Tuesday, 30 March 2010

Do It Yourself

After the televised debate last night between the would-be chancellors in the next parliament it is clear that all parties are committed to cutting public expenditure. The current rate of government spending is, after all, unsustainable. Whether they are reluctant to publish detailed plans for fear of losing votes amongst those who will inevitably lose their jobs or whether, as we suspect, they simply don't know where they can save the vast sums needed to balance the books, none of the parties is giving us much detail as to where those cuts will fall.
One unfortunate area of public spending, however, already knows that its budget has been slashed, the further education sector. Long considered to be the 'Cinderella' of the education system, the further education colleges are expecting a £200 million cut this year. We are inclined to agree with the Assistant Chief Executive of the Association of Colleges, Julian Gravatt, who says, "We are calling on the Chancellor to help protect these courses and the students they serve. We know that the Treasury is under significant pressure to further curtail public spending but cutting courses that are so essential to our recovery is a false economy." We are not hopeful that the cuts will be reversed, though.
The remedy according to the Department for Business Innovation and Skills is to 'cut funding to lower priority courses' and 'to aim for the largest simplification of the skills landscape for many years'. That way, apparently, colleges will be able to deliver more worthwhile training for less money. In the process the DBIS is hoping that more vocational training will be paid for by the students themselves and their employers. It is easy to see how this might be more efficient but we cannot imagine that it will lead to more skills training.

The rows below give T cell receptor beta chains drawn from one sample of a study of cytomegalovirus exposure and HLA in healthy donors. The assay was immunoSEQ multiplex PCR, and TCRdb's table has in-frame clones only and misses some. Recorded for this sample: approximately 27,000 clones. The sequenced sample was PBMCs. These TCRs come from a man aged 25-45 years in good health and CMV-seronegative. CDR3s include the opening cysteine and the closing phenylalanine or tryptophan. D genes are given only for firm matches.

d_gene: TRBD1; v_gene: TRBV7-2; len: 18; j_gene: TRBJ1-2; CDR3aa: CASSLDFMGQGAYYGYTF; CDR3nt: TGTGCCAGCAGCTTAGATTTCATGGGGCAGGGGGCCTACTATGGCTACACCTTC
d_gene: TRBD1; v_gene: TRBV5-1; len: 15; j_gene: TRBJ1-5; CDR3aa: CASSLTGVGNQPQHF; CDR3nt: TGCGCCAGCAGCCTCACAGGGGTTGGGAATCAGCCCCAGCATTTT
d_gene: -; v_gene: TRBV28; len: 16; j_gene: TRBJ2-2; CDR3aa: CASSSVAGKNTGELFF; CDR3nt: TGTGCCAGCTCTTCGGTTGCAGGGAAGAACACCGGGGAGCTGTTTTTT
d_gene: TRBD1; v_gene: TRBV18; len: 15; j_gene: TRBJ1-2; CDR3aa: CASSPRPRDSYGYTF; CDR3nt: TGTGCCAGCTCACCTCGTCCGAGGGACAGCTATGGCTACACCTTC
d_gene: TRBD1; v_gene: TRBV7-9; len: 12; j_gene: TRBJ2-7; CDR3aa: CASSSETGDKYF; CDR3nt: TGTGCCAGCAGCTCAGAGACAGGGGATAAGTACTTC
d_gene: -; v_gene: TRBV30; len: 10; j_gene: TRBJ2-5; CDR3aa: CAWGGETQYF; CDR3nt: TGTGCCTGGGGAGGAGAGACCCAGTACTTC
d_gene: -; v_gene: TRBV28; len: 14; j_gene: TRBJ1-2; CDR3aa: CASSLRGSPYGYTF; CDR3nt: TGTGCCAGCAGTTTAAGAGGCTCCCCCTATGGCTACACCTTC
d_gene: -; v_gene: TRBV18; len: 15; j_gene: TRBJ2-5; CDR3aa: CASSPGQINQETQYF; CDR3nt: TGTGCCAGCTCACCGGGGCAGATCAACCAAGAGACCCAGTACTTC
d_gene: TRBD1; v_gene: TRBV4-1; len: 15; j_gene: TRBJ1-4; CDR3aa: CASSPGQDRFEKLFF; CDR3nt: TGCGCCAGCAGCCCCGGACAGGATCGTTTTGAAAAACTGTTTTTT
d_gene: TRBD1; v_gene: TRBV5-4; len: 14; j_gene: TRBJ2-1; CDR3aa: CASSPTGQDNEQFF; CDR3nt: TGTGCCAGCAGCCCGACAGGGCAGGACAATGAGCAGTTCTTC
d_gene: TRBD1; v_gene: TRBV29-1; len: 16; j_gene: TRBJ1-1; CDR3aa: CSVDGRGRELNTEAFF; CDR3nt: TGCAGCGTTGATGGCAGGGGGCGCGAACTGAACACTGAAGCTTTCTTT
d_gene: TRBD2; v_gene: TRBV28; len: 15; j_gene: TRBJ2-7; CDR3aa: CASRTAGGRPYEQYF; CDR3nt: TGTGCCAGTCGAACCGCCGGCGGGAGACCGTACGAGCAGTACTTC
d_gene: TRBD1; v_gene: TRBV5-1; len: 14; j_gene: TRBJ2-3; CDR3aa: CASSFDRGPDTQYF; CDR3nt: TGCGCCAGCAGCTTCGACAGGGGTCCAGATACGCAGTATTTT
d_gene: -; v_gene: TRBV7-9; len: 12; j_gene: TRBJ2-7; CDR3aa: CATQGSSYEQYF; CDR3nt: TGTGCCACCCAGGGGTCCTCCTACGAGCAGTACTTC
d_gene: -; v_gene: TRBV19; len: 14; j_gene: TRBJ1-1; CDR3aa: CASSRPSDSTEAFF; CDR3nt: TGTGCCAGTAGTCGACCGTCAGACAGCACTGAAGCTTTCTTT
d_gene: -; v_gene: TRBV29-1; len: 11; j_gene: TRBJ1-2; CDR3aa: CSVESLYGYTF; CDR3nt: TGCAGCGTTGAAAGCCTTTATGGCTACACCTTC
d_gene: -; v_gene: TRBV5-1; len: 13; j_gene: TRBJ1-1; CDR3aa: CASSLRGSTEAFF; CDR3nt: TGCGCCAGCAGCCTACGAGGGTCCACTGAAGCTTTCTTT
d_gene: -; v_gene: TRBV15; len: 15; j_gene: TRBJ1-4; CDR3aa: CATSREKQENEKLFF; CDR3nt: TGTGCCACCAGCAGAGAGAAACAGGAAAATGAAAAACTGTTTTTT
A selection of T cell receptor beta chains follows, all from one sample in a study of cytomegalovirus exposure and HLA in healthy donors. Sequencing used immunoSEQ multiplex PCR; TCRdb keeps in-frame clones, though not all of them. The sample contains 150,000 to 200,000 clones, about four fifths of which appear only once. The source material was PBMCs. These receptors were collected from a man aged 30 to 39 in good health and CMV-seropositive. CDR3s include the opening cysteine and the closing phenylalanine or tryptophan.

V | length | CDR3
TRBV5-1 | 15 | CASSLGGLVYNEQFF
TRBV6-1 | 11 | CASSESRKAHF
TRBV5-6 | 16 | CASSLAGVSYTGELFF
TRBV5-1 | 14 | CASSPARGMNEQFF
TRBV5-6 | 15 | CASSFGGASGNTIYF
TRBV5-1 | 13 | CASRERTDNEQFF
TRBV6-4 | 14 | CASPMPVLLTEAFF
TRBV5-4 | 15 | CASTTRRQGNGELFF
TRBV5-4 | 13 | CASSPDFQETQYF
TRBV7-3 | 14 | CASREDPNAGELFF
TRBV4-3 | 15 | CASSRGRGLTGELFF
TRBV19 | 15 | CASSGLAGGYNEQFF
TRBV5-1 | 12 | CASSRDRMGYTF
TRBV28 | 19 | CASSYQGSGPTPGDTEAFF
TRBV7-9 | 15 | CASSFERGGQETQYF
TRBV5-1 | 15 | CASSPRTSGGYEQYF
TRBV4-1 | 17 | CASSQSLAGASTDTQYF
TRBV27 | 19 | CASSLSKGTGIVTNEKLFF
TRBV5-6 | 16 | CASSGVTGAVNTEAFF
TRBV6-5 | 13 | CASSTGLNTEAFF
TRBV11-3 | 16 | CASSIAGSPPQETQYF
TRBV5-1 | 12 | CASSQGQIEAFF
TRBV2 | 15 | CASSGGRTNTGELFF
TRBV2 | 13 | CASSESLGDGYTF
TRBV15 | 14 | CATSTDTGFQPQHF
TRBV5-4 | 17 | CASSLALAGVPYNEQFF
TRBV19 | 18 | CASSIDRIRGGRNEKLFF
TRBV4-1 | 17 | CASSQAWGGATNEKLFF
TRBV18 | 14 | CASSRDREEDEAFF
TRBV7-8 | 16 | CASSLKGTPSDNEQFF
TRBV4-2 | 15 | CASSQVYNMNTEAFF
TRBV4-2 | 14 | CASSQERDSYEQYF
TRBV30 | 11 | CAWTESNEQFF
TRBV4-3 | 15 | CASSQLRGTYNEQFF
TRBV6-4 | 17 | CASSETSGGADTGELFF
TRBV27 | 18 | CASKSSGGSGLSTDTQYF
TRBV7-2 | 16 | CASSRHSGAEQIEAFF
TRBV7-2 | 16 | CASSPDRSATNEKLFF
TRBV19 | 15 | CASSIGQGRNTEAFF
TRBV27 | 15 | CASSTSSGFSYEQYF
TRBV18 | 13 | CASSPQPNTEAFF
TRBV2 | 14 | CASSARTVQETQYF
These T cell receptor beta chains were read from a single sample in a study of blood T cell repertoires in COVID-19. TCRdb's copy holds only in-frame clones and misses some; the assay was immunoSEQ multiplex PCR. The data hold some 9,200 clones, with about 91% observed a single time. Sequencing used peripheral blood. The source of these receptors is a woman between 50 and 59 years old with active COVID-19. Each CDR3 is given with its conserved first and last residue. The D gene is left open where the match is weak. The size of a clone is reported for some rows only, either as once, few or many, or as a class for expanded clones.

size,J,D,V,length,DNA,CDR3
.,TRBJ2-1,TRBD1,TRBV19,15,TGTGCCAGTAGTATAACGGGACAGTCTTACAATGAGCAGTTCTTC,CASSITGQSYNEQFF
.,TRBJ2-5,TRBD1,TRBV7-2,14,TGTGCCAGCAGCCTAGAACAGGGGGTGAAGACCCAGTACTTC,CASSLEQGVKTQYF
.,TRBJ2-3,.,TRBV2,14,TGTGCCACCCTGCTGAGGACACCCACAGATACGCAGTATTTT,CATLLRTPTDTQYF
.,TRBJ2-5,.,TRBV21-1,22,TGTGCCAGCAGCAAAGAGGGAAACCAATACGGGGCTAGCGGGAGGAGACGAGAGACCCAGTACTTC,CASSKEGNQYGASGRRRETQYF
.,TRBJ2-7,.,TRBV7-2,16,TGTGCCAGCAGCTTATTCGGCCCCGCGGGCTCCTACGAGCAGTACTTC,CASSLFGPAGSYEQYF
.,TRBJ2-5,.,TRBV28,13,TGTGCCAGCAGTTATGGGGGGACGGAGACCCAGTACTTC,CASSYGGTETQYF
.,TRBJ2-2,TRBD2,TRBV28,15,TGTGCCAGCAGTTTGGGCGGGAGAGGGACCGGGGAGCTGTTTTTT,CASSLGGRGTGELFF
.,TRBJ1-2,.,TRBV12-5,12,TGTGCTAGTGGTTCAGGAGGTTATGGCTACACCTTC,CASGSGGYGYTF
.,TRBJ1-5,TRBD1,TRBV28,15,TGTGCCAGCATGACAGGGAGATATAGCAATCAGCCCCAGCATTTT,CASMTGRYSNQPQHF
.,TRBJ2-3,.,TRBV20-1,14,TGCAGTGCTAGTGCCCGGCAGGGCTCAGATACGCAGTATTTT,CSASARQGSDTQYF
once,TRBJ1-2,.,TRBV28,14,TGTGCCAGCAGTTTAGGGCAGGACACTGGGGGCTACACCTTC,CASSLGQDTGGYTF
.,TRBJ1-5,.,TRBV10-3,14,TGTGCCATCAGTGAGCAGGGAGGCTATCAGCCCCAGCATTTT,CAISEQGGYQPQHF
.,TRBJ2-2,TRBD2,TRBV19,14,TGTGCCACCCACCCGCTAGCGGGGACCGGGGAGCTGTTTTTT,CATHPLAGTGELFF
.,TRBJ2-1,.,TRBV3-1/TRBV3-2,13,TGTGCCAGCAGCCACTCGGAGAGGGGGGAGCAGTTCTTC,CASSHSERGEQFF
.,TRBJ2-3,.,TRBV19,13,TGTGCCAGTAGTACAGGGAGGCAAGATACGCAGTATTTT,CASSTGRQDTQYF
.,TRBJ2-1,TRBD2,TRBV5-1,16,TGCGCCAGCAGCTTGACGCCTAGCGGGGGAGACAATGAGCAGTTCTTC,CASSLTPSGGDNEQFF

For most adults what the government is effectively saying is that you should 'do it yourself' when it comes to training for work. Perhaps this is a reflection of the fact that there are good courses available from training providers such as the Accounting & Bookkeeping College like our course for the Institute of Certified Bookkeepers' Certificate.

Monday, 29 March 2010

A debt to the past

At the Accounting & Bookkeeping College we are delighted to learn that some effort is being made to preserve Bletchley Park, not a million miles away from here. Culture Secretary Ben Bradshaw has announced £250,000 funding for Bletchley Park museum.

The work of Alan Turing and others at Bletchley Park helped bring computers into the modern world and is rightly celebrated. Computers have transformed our lives, not least in the field of bookkeeping and accounts so that we no longer live in a world of Bob Cratchits scratching figures into soul-destroying ledgers. Now that the hard labour has been relieved anyone can maintain good business accounts as long as they have learned the skill of double-entry bookkeeping.